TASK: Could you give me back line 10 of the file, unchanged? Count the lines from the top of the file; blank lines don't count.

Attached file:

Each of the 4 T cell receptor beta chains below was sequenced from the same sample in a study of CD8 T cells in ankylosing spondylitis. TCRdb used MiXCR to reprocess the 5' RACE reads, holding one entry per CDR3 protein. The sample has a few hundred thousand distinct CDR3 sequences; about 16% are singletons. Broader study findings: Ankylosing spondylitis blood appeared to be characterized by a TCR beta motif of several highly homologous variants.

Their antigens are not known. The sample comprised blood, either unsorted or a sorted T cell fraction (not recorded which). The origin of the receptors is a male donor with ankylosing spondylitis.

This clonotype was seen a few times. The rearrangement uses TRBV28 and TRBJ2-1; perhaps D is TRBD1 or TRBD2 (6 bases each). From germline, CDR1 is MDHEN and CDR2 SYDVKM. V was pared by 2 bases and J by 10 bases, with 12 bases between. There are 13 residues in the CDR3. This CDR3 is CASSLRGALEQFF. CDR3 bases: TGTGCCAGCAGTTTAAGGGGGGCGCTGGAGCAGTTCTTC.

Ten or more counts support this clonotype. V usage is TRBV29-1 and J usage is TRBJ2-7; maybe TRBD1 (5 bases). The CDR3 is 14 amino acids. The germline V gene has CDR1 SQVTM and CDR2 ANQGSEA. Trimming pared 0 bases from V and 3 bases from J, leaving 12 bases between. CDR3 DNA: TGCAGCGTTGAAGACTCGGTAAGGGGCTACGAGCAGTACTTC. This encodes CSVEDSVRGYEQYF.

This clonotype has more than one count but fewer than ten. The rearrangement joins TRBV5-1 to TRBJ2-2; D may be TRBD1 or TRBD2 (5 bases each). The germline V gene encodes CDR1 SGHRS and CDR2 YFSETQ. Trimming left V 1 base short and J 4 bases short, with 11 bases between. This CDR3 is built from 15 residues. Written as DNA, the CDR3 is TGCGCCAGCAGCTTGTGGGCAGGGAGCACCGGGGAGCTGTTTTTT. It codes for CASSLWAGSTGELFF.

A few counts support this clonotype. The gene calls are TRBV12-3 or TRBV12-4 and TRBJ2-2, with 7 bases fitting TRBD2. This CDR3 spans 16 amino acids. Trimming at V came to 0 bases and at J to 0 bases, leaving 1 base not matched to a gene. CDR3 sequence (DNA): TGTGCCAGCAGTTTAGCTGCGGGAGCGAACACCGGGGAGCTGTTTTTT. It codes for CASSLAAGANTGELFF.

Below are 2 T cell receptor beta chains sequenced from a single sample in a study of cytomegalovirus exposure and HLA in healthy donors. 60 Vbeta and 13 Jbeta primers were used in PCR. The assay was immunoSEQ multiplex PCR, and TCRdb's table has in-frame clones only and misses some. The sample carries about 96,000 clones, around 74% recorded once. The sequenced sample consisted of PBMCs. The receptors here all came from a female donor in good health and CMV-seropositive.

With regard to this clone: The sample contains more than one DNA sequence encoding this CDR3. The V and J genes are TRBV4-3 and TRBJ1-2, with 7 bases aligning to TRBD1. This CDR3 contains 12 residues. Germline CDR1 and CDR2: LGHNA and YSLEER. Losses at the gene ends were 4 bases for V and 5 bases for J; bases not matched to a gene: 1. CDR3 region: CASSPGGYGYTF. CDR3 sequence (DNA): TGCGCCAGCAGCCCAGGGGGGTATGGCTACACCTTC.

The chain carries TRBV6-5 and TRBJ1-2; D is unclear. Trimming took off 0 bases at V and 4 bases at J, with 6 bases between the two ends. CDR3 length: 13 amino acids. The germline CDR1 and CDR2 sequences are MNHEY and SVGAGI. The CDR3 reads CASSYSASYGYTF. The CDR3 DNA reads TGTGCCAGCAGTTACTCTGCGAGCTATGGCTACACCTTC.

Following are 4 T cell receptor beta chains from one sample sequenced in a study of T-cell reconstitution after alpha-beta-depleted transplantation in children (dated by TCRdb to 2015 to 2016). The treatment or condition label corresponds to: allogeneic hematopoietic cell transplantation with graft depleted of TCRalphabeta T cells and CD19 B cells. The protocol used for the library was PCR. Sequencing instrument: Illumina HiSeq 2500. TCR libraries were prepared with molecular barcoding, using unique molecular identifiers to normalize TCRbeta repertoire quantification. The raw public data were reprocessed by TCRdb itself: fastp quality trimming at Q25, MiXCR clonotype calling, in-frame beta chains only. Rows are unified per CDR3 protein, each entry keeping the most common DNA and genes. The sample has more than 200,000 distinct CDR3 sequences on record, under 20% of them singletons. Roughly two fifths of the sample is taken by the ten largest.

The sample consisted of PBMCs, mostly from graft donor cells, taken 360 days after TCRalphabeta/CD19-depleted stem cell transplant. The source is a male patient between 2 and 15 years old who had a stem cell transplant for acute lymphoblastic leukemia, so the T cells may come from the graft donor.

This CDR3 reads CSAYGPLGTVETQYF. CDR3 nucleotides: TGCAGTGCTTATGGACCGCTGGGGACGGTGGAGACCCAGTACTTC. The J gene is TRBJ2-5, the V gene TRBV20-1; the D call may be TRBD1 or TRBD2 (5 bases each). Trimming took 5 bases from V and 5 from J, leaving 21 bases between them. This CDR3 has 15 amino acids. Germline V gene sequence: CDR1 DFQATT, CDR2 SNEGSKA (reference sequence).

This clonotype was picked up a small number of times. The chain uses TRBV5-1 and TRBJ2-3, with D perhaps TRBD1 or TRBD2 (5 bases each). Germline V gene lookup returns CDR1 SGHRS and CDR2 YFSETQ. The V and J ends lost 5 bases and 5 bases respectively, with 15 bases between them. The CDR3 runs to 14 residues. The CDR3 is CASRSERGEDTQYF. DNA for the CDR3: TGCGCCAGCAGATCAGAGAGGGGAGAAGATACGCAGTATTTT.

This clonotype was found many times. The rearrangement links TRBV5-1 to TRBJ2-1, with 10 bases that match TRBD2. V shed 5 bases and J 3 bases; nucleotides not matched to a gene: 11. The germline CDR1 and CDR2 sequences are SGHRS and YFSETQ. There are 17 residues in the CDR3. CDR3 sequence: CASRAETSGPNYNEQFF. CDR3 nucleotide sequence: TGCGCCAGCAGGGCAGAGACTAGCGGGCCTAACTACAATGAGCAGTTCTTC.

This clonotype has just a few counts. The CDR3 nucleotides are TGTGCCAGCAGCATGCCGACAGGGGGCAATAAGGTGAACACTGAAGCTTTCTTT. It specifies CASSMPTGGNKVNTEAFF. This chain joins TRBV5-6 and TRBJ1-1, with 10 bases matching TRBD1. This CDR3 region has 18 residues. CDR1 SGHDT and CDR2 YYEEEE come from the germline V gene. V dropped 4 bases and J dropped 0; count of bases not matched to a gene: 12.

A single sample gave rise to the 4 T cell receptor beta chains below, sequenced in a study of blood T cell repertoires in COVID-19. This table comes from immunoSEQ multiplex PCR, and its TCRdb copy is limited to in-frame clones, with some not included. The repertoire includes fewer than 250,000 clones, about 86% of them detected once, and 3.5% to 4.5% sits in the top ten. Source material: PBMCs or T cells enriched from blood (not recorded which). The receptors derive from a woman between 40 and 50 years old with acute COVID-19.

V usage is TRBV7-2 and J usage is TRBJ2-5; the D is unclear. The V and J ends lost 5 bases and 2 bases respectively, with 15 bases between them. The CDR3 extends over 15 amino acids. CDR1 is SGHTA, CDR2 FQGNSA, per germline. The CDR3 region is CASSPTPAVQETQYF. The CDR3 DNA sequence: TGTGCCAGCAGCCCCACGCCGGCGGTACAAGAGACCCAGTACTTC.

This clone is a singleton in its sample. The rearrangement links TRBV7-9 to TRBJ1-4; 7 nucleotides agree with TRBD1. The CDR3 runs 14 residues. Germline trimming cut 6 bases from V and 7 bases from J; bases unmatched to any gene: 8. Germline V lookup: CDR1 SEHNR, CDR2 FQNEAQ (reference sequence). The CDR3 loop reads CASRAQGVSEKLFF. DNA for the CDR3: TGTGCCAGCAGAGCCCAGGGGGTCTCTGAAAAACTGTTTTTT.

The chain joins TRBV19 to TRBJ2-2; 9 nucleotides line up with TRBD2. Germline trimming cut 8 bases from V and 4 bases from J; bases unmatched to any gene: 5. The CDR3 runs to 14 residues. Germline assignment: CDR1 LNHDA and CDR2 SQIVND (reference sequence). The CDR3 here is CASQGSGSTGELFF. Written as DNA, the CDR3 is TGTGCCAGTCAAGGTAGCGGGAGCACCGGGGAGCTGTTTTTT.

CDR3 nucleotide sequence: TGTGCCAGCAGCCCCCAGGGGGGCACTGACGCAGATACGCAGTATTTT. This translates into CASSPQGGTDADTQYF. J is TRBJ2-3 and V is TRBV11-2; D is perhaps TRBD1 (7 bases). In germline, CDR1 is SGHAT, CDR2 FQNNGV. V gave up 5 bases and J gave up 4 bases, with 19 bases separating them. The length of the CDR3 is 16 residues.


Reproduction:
Following are 4 T cell receptor beta chains from one sample sequenced in a study of T-cell reconstitution after alpha-beta-depleted transplantation in children (dated by TCRdb to 2015 to 2016). The treatment or condition label corresponds to: allogeneic hematopoietic cell transplantation with graft depleted of TCRalphabeta T cells and CD19 B cells. The protocol used for the library was PCR. Sequencing instrument: Illumina HiSeq 2500. TCR libraries were prepared with molecular barcoding, using unique molecular identifiers to normalize TCRbeta repertoire quantification. The raw public data were reprocessed by TCRdb itself: fastp quality trimming at Q25, MiXCR clonotype calling, in-frame beta chains only. Rows are unified per CDR3 protein, each entry keeping the most common DNA and genes. The sample has more than 200,000 distinct CDR3 sequences on record, under 20% of them singletons. Roughly two fifths of the sample is taken by the ten largest.